It’s a history that begins some time in the 10th century, when Omani traders from Zanzibar set up shop on the mainland. They traded gold, ivory and slaves, but bothered little with the island itself. When the Portuguese explorer Vasco da Gama sailed into the bay in 1498, the local sultan was a man by the name of Mussa bin Bique. And so a country’s name was decided.
Da Gama continued on to India, but over the next decade the Portuguese established themselves on the island, which soon became the capital of Portuguese trade between Europe, East Africa and Asia. The island remained the capital of Mozambique for nearly 400 years, until power moved south to Lourenço Marques, modern-day Maputo, in 1898.
As one wanders along the cobbled streets between the palm-thatched houses of Makuti Town, in the south of the island, to the more affluent Stone Town in the north, it’s not hard to imagine the babel of languages and the mix of cultures and styles of cuisine that would have reverberated here when traders from three continents met in a remote corner of East Africa. They each brought their religion too, and as we wander we pass a Hindu temple, mosques and churches.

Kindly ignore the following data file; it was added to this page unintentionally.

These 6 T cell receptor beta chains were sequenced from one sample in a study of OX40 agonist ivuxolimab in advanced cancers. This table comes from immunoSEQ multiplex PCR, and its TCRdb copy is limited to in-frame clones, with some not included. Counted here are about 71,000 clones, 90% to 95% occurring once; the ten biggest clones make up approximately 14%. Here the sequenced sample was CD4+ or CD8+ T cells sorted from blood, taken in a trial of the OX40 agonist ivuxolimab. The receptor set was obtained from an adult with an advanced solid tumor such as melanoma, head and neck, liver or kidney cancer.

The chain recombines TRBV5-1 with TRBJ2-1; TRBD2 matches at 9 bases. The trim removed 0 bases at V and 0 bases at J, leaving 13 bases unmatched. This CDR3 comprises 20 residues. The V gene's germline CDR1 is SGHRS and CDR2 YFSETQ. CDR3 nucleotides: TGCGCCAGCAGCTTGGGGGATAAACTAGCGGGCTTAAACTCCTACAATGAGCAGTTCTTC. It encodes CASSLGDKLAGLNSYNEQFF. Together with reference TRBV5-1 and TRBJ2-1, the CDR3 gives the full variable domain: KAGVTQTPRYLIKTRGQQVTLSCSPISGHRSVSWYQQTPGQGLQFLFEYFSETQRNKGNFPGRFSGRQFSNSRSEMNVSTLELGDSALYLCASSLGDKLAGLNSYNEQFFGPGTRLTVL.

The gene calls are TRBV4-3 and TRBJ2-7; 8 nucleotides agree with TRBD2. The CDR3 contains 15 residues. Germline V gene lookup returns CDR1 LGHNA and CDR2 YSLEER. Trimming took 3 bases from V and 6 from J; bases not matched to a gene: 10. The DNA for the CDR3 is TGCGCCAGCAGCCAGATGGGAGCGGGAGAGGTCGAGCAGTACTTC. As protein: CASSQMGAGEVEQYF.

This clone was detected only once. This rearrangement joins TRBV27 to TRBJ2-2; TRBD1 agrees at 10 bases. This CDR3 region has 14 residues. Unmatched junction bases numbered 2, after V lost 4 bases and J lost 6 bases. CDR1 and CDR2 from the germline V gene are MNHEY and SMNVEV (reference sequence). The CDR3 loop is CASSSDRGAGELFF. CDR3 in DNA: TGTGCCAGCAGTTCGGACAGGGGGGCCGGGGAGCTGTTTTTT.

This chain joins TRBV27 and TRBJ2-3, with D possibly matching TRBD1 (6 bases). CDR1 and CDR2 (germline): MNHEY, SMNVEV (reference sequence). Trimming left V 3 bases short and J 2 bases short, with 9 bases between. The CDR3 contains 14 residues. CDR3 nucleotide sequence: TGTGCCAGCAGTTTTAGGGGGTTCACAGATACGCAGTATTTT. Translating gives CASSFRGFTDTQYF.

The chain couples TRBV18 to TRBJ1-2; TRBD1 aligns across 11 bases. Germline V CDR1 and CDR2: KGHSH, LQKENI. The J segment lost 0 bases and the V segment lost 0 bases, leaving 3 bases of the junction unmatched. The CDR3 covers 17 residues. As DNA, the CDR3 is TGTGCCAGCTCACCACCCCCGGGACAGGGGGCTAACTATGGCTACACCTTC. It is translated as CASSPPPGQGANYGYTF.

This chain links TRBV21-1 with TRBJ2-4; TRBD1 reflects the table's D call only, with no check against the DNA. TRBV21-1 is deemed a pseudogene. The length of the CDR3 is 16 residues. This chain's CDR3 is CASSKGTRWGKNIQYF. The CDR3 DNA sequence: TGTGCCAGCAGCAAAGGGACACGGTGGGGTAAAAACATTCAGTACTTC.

With the Portuguese sailors came Catholicism, and in 1522 the Chapel of Nossa Senhora de Baluarte was completed on the northern tip of the island. It still stands, just metres from the waves, and is believed to be the oldest European building in the southern hemisphere.
It’s just one reason the entire island — 3km long by 500m wide — was declared a world heritage site by Unesco in 1991.
*Getting there: Airlink offers direct flights from Joburg to Nampula, a three-hour drive from Ilha de Moçambique.
*Visas: SA passport holders do not require a visa for Mozambique.
*Currency: Lodges will accept foreign currency and major credit cards. US dollars are accepted in local markets, but the Mozambican metical is your best bet.
*Malaria: Mozambique is a malarial area. Travellers should consult their travel doctor at least three weeks before departure.
*Weather: July to November are ideal months to visit, with warm days, little rain and moderate winds.